A former Provisional IRA sympathiser and his girlfriend have been arrested by gardai in connection with the cross-border investigation into the murder of prison officer David Black.
The two were detained by armed officers from the garda Special Branch, while a third arrest was made by the PSNI in Tyrone.
Gardai detained the couple on the northside of Dublin yesterday morning on suspicion of being involved in the planning of the murder of Mr Black, who was shot dead as he drove to work at Maghaberry jail last November 1.
A recently formed alliance of dissident terror groups including the Dublin-based faction of the Real IRA later confirmed it was responsible.
The car used by the gunmen in the attack on the father of two had a Dublin registration and had not been stolen. The abandoned dark blue Toyota Camry was bought shortly before the murder, and gardai have been trying to trace its history.
The two Dublin suspects, aged 44 and 31, were being questioned last night at Ballymun garda station about playing a logistical role in the lead-up to the murder.
The day after the murder gardai arrested a 29-year-old man in Carrigallen, Co Leitrim, on suspicion of withholding information.
He was later released without charge, while the PSNI also set free two suspects, including prominent republican Colin Duffy.
Mr Black was ambushed as he drove on a motorway in Co Armagh. The terrorists later claimed the attack was connected to a dispute over conditions at Maghaberry.
Meanwhile, the Republic's Justice Minister Alan Shatter last night described the Continuity IRA (CIRA) as "criminal terrorists" and said he did not believe the words "dissident" or "republican" should be associated with them.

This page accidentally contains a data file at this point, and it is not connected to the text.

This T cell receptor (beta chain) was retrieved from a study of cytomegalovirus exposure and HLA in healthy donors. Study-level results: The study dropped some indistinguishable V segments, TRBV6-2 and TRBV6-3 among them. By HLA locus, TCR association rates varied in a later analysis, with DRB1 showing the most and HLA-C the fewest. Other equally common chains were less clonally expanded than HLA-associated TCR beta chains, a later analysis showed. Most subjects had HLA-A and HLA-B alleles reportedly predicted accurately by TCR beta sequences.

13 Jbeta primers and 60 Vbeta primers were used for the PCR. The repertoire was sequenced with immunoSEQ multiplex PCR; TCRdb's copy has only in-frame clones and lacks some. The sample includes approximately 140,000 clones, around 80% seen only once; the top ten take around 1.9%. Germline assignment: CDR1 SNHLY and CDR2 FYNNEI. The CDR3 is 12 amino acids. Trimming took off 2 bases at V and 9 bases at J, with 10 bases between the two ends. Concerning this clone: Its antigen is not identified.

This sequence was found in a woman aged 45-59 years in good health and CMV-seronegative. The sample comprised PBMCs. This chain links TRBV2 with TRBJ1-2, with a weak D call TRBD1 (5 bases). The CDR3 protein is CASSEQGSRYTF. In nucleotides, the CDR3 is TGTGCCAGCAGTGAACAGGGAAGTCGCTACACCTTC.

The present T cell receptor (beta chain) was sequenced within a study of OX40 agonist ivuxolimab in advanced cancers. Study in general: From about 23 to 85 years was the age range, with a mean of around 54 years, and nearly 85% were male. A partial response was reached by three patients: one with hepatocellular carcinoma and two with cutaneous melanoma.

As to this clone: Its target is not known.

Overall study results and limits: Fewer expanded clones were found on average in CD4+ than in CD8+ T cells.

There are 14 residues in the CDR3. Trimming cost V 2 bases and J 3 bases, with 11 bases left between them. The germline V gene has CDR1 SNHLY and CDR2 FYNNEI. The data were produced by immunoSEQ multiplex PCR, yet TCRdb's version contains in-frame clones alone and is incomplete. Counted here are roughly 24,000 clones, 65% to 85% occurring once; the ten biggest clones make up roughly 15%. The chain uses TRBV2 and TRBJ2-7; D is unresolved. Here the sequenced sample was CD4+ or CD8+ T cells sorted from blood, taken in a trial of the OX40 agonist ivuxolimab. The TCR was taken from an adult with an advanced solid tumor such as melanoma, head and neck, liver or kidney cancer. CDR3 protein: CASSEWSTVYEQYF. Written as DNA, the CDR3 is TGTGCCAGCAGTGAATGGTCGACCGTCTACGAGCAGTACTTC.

He was speaking in a Dail debate about yesterday's disclosure in the Irish Independent that gardai had foiled a CIRA plot to murder a member of the British army while he was spending Christmas at home in Limerick.
Gardai uncovered the murder plot during an intelligence gathering operation and found out when and where the terrorists intended to kill their target.
They also became aware that a gun had been sourced and a hitman had been chosen.
Mr Shatter told the Dail there was an ongoing garda operation in Limerick aimed at halting the activities of a certain group, but would not comment on a specific case.
He said gardai remained active in their efforts to counteract paramilitary gangs and he congratulated the force for its successes.
Fianna Fail justice spokes-man Niall Collins said the foiled attack was a "very chilling thought for all to comprehend and take on board".
He added: "What we read this morning in the Irish Independent had potentially devastating consequences had it succeeded."
He believed it would have inflicted extreme reputational damage on the Limerick area, the Mid West and the country in terms of business, foreign direct investment and tourism.